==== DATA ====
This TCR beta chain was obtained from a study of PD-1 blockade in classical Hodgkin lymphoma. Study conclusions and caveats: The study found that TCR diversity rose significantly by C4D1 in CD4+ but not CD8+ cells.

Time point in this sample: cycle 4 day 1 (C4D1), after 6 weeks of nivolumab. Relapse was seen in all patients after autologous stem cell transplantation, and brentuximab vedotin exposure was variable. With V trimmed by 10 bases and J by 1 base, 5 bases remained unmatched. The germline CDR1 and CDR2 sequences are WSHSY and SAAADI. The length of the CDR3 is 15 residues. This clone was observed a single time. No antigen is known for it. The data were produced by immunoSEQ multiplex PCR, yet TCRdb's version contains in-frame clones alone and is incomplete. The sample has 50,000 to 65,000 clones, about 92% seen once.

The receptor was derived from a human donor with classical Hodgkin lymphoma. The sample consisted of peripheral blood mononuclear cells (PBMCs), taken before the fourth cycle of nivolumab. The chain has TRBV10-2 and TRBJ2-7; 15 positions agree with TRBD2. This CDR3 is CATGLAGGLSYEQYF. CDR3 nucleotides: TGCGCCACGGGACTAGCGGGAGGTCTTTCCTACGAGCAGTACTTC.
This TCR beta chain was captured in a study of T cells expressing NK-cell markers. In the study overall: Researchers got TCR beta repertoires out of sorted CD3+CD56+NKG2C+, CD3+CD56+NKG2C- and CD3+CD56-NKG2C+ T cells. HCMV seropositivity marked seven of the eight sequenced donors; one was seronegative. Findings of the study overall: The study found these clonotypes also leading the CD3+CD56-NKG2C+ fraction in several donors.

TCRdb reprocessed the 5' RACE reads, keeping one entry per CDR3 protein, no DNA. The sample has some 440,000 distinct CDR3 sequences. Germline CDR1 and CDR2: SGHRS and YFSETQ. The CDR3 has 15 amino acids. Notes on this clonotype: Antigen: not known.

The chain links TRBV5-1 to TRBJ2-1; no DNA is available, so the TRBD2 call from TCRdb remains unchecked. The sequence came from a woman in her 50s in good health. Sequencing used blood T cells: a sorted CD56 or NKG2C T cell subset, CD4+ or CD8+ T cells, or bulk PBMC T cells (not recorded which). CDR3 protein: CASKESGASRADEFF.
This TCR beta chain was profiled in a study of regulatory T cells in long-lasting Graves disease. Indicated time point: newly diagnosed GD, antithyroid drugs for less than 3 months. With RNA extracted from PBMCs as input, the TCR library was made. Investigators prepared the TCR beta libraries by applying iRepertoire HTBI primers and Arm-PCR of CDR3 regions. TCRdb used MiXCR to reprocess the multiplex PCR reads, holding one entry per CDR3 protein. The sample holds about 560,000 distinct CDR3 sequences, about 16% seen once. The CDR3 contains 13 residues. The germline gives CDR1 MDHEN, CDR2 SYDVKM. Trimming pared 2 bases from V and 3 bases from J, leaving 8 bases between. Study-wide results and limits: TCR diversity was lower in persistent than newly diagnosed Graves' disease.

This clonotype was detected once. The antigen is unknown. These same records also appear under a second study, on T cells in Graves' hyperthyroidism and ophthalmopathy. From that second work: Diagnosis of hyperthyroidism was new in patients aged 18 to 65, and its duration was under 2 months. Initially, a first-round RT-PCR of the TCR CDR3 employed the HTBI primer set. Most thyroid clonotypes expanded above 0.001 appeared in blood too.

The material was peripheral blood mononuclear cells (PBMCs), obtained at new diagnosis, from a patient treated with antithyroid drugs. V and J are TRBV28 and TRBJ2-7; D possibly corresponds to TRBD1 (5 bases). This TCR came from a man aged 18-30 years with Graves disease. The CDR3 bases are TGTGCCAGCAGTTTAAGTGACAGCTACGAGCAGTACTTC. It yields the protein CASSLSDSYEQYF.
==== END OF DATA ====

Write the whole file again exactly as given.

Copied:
This TCR beta chain was obtained from a study of PD-1 blockade in classical Hodgkin lymphoma. Study conclusions and caveats: The study found that TCR diversity rose significantly by C4D1 in CD4+ but not CD8+ cells.

Time point in this sample: cycle 4 day 1 (C4D1), after 6 weeks of nivolumab. Relapse was seen in all patients after autologous stem cell transplantation, and brentuximab vedotin exposure was variable. With V trimmed by 10 bases and J by 1 base, 5 bases remained unmatched. The germline CDR1 and CDR2 sequences are WSHSY and SAAADI. The length of the CDR3 is 15 residues. This clone was observed a single time. No antigen is known for it. The data were produced by immunoSEQ multiplex PCR, yet TCRdb's version contains in-frame clones alone and is incomplete. The sample has 50,000 to 65,000 clones, about 92% seen once.

The receptor was derived from a human donor with classical Hodgkin lymphoma. The sample consisted of peripheral blood mononuclear cells (PBMCs), taken before the fourth cycle of nivolumab. The chain has TRBV10-2 and TRBJ2-7; 15 positions agree with TRBD2. This CDR3 is CATGLAGGLSYEQYF. CDR3 nucleotides: TGCGCCACGGGACTAGCGGGAGGTCTTTCCTACGAGCAGTACTTC.
This TCR beta chain was captured in a study of T cells expressing NK-cell markers. In the study overall: Researchers got TCR beta repertoires out of sorted CD3+CD56+NKG2C+, CD3+CD56+NKG2C- and CD3+CD56-NKG2C+ T cells. HCMV seropositivity marked seven of the eight sequenced donors; one was seronegative. Findings of the study overall: The study found these clonotypes also leading the CD3+CD56-NKG2C+ fraction in several donors.

TCRdb reprocessed the 5' RACE reads, keeping one entry per CDR3 protein, no DNA. The sample has some 440,000 distinct CDR3 sequences. Germline CDR1 and CDR2: SGHRS and YFSETQ. The CDR3 has 15 amino acids. Notes on this clonotype: Antigen: not known.

The chain links TRBV5-1 to TRBJ2-1; no DNA is available, so the TRBD2 call from TCRdb remains unchecked. The sequence came from a woman in her 50s in good health. Sequencing used blood T cells: a sorted CD56 or NKG2C T cell subset, CD4+ or CD8+ T cells, or bulk PBMC T cells (not recorded which). CDR3 protein: CASKESGASRADEFF.
This TCR beta chain was profiled in a study of regulatory T cells in long-lasting Graves disease. Indicated time point: newly diagnosed GD, antithyroid drugs for less than 3 months. With RNA extracted from PBMCs as input, the TCR library was made. Investigators prepared the TCR beta libraries by applying iRepertoire HTBI primers and Arm-PCR of CDR3 regions. TCRdb used MiXCR to reprocess the multiplex PCR reads, holding one entry per CDR3 protein. The sample holds about 560,000 distinct CDR3 sequences, about 16% seen once. The CDR3 contains 13 residues. The germline gives CDR1 MDHEN, CDR2 SYDVKM. Trimming pared 2 bases from V and 3 bases from J, leaving 8 bases between. Study-wide results and limits: TCR diversity was lower in persistent than newly diagnosed Graves' disease.

This clonotype was detected once. The antigen is unknown. These same records also appear under a second study, on T cells in Graves' hyperthyroidism and ophthalmopathy. From that second work: Diagnosis of hyperthyroidism was new in patients aged 18 to 65, and its duration was under 2 months. Initially, a first-round RT-PCR of the TCR CDR3 employed the HTBI primer set. Most thyroid clonotypes expanded above 0.001 appeared in blood too.

The material was peripheral blood mononuclear cells (PBMCs), obtained at new diagnosis, from a patient treated with antithyroid drugs. V and J are TRBV28 and TRBJ2-7; D possibly corresponds to TRBD1 (5 bases). This TCR came from a man aged 18-30 years with Graves disease. The CDR3 bases are TGTGCCAGCAGTTTAAGTGACAGCTACGAGCAGTACTTC. It yields the protein CASSLSDSYEQYF.